Dubai-based ride hailing application Careem is gearing up for expansion in Saudi Arabia and looking to hire thousands of women in the kingdom, as the law lifting the ban on women driving comes into effect this summer, co-founder of the six-year-old company said.
“ We foresee a very strong growth in Saudi Arabia, both in the cities where we already have presence today and in the new cities we plan to expand to as well,” Magnus Olsson, co-founder of Careem, told Zawya in an interview on the sidelines of a UAE Innovation Month event held in Abu Dhabi last week.
In September last year, King Salman ordered that women be allowed to drive cars, ending a long-standing rule banning females from taking the wheel. The decree ordered the setting up of a ministerial body to oversee the process and implement the order by June 24, 2018, according to the Saudi Press Agency. The move means women will be able to join the ranks of captains at Careem from this summer.
“We are very excited about this June, it is a big milestone for the country. We have already started training female captains and we hope to get up to 100,000 female captains on board within a year from June, “Olsson said.
“We had a significant number of Saudi women getting training for the captain role and there are already 1,000 Saudi women who signed up to be captains at Careem,” he added.
Saudi women face high unemployment rates with over one million of them currently looking for jobs, making up around 80 percent of the kingdom’s Saudi job seekers, according to the latest official figures. Read more here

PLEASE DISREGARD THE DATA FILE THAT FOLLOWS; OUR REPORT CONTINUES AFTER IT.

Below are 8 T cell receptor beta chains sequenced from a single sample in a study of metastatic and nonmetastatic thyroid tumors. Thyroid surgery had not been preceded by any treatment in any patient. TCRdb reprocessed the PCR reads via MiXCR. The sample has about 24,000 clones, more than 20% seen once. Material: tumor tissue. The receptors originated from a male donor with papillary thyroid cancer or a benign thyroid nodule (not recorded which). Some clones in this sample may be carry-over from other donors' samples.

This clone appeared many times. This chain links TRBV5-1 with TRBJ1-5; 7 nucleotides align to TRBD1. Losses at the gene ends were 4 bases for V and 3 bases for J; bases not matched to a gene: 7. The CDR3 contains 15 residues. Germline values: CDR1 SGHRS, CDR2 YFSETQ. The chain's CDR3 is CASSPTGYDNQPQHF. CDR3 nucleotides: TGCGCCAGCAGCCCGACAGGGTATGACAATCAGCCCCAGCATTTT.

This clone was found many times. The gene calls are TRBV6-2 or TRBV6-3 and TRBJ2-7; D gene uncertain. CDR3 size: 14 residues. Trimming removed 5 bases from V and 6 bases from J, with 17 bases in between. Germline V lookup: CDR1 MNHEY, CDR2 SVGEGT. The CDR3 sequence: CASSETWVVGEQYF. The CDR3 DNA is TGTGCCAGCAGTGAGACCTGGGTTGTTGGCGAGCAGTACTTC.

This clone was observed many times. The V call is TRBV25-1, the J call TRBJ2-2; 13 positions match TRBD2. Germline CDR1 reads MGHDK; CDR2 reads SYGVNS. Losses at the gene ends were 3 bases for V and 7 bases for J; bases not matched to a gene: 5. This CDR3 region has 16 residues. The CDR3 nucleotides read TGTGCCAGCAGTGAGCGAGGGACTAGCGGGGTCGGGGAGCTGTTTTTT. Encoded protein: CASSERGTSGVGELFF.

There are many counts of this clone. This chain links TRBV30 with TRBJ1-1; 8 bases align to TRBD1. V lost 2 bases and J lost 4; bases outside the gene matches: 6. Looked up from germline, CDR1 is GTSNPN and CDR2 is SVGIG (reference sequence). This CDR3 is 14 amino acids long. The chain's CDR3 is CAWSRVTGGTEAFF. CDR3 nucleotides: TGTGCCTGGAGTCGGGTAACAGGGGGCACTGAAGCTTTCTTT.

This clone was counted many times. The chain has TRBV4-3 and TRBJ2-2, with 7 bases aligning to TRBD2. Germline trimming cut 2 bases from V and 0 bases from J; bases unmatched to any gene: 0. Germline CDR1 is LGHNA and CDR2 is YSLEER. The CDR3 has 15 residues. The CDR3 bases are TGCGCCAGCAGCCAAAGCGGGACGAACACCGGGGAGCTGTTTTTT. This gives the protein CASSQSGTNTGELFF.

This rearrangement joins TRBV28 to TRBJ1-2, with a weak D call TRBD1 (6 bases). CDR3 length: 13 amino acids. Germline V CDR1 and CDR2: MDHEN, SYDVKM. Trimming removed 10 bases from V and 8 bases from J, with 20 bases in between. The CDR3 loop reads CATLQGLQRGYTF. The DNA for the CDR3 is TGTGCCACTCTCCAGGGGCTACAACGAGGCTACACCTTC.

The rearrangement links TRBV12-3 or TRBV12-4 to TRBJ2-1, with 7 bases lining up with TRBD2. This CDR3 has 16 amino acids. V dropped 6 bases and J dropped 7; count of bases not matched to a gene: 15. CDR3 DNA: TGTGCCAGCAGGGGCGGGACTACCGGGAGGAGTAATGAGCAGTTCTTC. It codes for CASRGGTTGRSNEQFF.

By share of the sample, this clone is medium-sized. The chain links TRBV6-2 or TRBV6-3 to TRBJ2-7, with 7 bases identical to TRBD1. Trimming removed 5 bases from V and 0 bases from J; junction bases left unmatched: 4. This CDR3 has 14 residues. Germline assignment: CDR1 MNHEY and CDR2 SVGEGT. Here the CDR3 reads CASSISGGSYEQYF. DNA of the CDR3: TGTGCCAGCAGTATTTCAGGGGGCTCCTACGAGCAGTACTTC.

Last year’s decree means more women will be able to actively engage in economic activities in the kingdom, which Olsson sees as potential growth for Careem.
“There is still so much room for growth in the Saudi market. Small parts of the population in Saudi are using services such as Careem, and, as economic activity increases, there will be more need to move around, whether for jobs or other private activities,” he said.Move towards Saudization
However, it is not just women who will benefit, Olsson revealed, saying that the company has seen a rise in the rate of Saudi nationals joining their fleet.
“Currently, 99.5 percent of captains in the kingdom are Saudis. We were very excited to expand hiring of Saudi captains because there are so many Saudis who have cars and would love to drive just for few hours a day to make an extra income. But at the beginning, we were not sure that this would be culturally acceptable for Saudis,” he said.
“Just 2 years ago, all of our captains were expats which is somehow traditional in this industry, but then people realised that this is an honourable way to make some money, a great way to meet other people, and it is very flexible where you can work on your own time and be your own boss,” he added.
The Saudi government made it legal for any Saudi that has a license and a proper car insurance to work for platforms like Careem, the co-founder noted.
“Saudi has been very open and they see this as a way to create employment for the local population,” he said.
In November last year, Saudi authorities went one step further and issued a new requirement that all drivers working for ride-hailing apps must be Saudi nationals. Existing non-Saudi nationals already registered with ride-hailing companies like Careem are allowed to carry on working.
There are currently 20 ride-hailing applications licensed to run in the kingdom, according to the latest figures for the first quarter of 2018 issued by the Public Transport Authority. Read more here
However, Olsson said competition was healthy and Careem was performing well in the market: “Competition is good for the market, but we are leading the competition in Saudi,” he said.
(Reporting by Nada Al Rifai; Editing by Shane McGinley)
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